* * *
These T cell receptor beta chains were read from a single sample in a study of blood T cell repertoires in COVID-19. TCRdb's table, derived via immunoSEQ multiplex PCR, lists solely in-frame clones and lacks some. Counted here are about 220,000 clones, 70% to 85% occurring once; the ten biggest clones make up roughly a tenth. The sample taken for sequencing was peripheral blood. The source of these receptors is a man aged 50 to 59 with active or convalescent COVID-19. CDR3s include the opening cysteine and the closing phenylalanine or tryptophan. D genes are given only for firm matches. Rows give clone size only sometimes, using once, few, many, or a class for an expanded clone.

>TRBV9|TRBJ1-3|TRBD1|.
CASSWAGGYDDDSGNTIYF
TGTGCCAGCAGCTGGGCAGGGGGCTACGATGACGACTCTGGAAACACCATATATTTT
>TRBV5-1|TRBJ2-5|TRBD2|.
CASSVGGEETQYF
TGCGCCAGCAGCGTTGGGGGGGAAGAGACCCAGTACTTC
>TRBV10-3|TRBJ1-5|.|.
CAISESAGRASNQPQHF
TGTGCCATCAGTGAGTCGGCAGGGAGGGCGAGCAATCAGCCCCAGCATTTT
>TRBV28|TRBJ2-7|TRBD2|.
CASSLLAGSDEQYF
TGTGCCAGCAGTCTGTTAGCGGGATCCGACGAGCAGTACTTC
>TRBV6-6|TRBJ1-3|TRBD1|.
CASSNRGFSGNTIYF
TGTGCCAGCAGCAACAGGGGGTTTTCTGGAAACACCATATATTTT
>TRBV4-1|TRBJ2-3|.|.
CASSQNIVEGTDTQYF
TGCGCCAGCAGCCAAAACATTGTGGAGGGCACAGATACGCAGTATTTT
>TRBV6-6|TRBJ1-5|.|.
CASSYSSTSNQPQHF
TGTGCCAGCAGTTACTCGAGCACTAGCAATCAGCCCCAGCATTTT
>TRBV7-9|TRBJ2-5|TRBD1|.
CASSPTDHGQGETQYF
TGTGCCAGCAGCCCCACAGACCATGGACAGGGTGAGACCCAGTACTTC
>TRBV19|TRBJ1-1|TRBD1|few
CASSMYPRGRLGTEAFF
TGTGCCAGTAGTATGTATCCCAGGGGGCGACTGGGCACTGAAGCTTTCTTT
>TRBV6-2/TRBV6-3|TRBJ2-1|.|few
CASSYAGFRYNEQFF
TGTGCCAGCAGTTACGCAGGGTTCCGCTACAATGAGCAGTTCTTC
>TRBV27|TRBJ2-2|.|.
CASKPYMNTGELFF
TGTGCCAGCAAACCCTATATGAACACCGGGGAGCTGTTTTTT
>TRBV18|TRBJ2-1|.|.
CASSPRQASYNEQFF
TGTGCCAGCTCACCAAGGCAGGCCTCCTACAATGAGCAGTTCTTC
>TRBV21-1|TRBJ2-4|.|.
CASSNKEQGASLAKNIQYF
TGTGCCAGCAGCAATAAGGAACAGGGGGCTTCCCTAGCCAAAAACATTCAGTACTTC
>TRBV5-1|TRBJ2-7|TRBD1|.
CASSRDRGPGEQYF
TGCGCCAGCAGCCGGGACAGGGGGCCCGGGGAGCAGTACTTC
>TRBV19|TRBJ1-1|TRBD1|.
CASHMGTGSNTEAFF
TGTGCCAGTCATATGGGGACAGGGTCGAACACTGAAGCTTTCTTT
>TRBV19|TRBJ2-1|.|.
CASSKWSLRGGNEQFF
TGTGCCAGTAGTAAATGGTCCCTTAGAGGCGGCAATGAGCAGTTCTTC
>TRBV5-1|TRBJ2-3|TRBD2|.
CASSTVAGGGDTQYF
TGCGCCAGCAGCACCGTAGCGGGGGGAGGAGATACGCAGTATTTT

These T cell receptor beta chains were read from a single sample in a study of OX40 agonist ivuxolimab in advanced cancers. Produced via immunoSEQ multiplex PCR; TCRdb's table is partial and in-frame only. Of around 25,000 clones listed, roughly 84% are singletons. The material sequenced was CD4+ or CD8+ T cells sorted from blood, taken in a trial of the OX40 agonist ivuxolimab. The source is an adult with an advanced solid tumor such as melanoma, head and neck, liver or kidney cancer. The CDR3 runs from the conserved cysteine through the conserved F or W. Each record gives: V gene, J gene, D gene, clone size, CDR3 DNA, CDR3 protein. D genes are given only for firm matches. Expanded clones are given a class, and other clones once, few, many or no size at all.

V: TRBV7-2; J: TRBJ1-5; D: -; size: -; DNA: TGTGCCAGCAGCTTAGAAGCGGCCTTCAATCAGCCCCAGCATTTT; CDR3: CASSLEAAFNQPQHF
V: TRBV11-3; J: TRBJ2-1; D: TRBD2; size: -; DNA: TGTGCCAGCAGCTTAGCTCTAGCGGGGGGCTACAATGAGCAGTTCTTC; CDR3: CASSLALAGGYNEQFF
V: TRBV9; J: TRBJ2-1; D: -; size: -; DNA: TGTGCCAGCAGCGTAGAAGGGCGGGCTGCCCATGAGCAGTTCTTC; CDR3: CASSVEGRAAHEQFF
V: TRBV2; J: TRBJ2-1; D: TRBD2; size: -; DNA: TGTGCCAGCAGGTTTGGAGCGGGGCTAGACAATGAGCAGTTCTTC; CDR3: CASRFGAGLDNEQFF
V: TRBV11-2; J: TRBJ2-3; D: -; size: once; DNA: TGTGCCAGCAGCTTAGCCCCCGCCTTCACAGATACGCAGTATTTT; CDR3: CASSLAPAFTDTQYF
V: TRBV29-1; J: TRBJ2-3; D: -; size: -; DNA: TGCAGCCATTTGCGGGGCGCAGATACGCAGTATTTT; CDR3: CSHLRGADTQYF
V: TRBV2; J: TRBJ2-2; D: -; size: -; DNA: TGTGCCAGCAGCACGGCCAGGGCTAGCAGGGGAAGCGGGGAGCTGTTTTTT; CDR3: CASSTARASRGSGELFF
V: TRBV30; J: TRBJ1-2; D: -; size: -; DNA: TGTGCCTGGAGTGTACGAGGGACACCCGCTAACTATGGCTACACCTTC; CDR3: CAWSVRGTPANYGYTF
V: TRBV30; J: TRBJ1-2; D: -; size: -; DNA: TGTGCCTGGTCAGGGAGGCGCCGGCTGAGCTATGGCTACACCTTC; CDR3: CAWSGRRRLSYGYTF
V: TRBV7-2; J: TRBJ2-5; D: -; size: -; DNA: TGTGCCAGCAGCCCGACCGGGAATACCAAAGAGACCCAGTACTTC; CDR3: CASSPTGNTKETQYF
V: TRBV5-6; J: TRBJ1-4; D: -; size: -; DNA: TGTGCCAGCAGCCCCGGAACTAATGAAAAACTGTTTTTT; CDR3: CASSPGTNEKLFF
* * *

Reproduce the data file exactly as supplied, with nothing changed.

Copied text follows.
These T cell receptor beta chains were read from a single sample in a study of blood T cell repertoires in COVID-19. TCRdb's table, derived via immunoSEQ multiplex PCR, lists solely in-frame clones and lacks some. Counted here are about 220,000 clones, 70% to 85% occurring once; the ten biggest clones make up roughly a tenth. The sample taken for sequencing was peripheral blood. The source of these receptors is a man aged 50 to 59 with active or convalescent COVID-19. CDR3s include the opening cysteine and the closing phenylalanine or tryptophan. D genes are given only for firm matches. Rows give clone size only sometimes, using once, few, many, or a class for an expanded clone.

>TRBV9|TRBJ1-3|TRBD1|.
CASSWAGGYDDDSGNTIYF
TGTGCCAGCAGCTGGGCAGGGGGCTACGATGACGACTCTGGAAACACCATATATTTT
>TRBV5-1|TRBJ2-5|TRBD2|.
CASSVGGEETQYF
TGCGCCAGCAGCGTTGGGGGGGAAGAGACCCAGTACTTC
>TRBV10-3|TRBJ1-5|.|.
CAISESAGRASNQPQHF
TGTGCCATCAGTGAGTCGGCAGGGAGGGCGAGCAATCAGCCCCAGCATTTT
>TRBV28|TRBJ2-7|TRBD2|.
CASSLLAGSDEQYF
TGTGCCAGCAGTCTGTTAGCGGGATCCGACGAGCAGTACTTC
>TRBV6-6|TRBJ1-3|TRBD1|.
CASSNRGFSGNTIYF
TGTGCCAGCAGCAACAGGGGGTTTTCTGGAAACACCATATATTTT
>TRBV4-1|TRBJ2-3|.|.
CASSQNIVEGTDTQYF
TGCGCCAGCAGCCAAAACATTGTGGAGGGCACAGATACGCAGTATTTT
>TRBV6-6|TRBJ1-5|.|.
CASSYSSTSNQPQHF
TGTGCCAGCAGTTACTCGAGCACTAGCAATCAGCCCCAGCATTTT
>TRBV7-9|TRBJ2-5|TRBD1|.
CASSPTDHGQGETQYF
TGTGCCAGCAGCCCCACAGACCATGGACAGGGTGAGACCCAGTACTTC
>TRBV19|TRBJ1-1|TRBD1|few
CASSMYPRGRLGTEAFF
TGTGCCAGTAGTATGTATCCCAGGGGGCGACTGGGCACTGAAGCTTTCTTT
>TRBV6-2/TRBV6-3|TRBJ2-1|.|few
CASSYAGFRYNEQFF
TGTGCCAGCAGTTACGCAGGGTTCCGCTACAATGAGCAGTTCTTC
>TRBV27|TRBJ2-2|.|.
CASKPYMNTGELFF
TGTGCCAGCAAACCCTATATGAACACCGGGGAGCTGTTTTTT
>TRBV18|TRBJ2-1|.|.
CASSPRQASYNEQFF
TGTGCCAGCTCACCAAGGCAGGCCTCCTACAATGAGCAGTTCTTC
>TRBV21-1|TRBJ2-4|.|.
CASSNKEQGASLAKNIQYF
TGTGCCAGCAGCAATAAGGAACAGGGGGCTTCCCTAGCCAAAAACATTCAGTACTTC
>TRBV5-1|TRBJ2-7|TRBD1|.
CASSRDRGPGEQYF
TGCGCCAGCAGCCGGGACAGGGGGCCCGGGGAGCAGTACTTC
>TRBV19|TRBJ1-1|TRBD1|.
CASHMGTGSNTEAFF
TGTGCCAGTCATATGGGGACAGGGTCGAACACTGAAGCTTTCTTT
>TRBV19|TRBJ2-1|.|.
CASSKWSLRGGNEQFF
TGTGCCAGTAGTAAATGGTCCCTTAGAGGCGGCAATGAGCAGTTCTTC
>TRBV5-1|TRBJ2-3|TRBD2|.
CASSTVAGGGDTQYF
TGCGCCAGCAGCACCGTAGCGGGGGGAGGAGATACGCAGTATTTT

These T cell receptor beta chains were read from a single sample in a study of OX40 agonist ivuxolimab in advanced cancers. Produced via immunoSEQ multiplex PCR; TCRdb's table is partial and in-frame only. Of around 25,000 clones listed, roughly 84% are singletons. The material sequenced was CD4+ or CD8+ T cells sorted from blood, taken in a trial of the OX40 agonist ivuxolimab. The source is an adult with an advanced solid tumor such as melanoma, head and neck, liver or kidney cancer. The CDR3 runs from the conserved cysteine through the conserved F or W. Each record gives: V gene, J gene, D gene, clone size, CDR3 DNA, CDR3 protein. D genes are given only for firm matches. Expanded clones are given a class, and other clones once, few, many or no size at all.

V: TRBV7-2; J: TRBJ1-5; D: -; size: -; DNA: TGTGCCAGCAGCTTAGAAGCGGCCTTCAATCAGCCCCAGCATTTT; CDR3: CASSLEAAFNQPQHF
V: TRBV11-3; J: TRBJ2-1; D: TRBD2; size: -; DNA: TGTGCCAGCAGCTTAGCTCTAGCGGGGGGCTACAATGAGCAGTTCTTC; CDR3: CASSLALAGGYNEQFF
V: TRBV9; J: TRBJ2-1; D: -; size: -; DNA: TGTGCCAGCAGCGTAGAAGGGCGGGCTGCCCATGAGCAGTTCTTC; CDR3: CASSVEGRAAHEQFF
V: TRBV2; J: TRBJ2-1; D: TRBD2; size: -; DNA: TGTGCCAGCAGGTTTGGAGCGGGGCTAGACAATGAGCAGTTCTTC; CDR3: CASRFGAGLDNEQFF
V: TRBV11-2; J: TRBJ2-3; D: -; size: once; DNA: TGTGCCAGCAGCTTAGCCCCCGCCTTCACAGATACGCAGTATTTT; CDR3: CASSLAPAFTDTQYF
V: TRBV29-1; J: TRBJ2-3; D: -; size: -; DNA: TGCAGCCATTTGCGGGGCGCAGATACGCAGTATTTT; CDR3: CSHLRGADTQYF
V: TRBV2; J: TRBJ2-2; D: -; size: -; DNA: TGTGCCAGCAGCACGGCCAGGGCTAGCAGGGGAAGCGGGGAGCTGTTTTTT; CDR3: CASSTARASRGSGELFF
V: TRBV30; J: TRBJ1-2; D: -; size: -; DNA: TGTGCCTGGAGTGTACGAGGGACACCCGCTAACTATGGCTACACCTTC; CDR3: CAWSVRGTPANYGYTF
V: TRBV30; J: TRBJ1-2; D: -; size: -; DNA: TGTGCCTGGTCAGGGAGGCGCCGGCTGAGCTATGGCTACACCTTC; CDR3: CAWSGRRRLSYGYTF
V: TRBV7-2; J: TRBJ2-5; D: -; size: -; DNA: TGTGCCAGCAGCCCGACCGGGAATACCAAAGAGACCCAGTACTTC; CDR3: CASSPTGNTKETQYF
V: TRBV5-6; J: TRBJ1-4; D: -; size: -; DNA: TGTGCCAGCAGCCCCGGAACTAATGAAAAACTGTTTTTT; CDR3: CASSPGTNEKLFF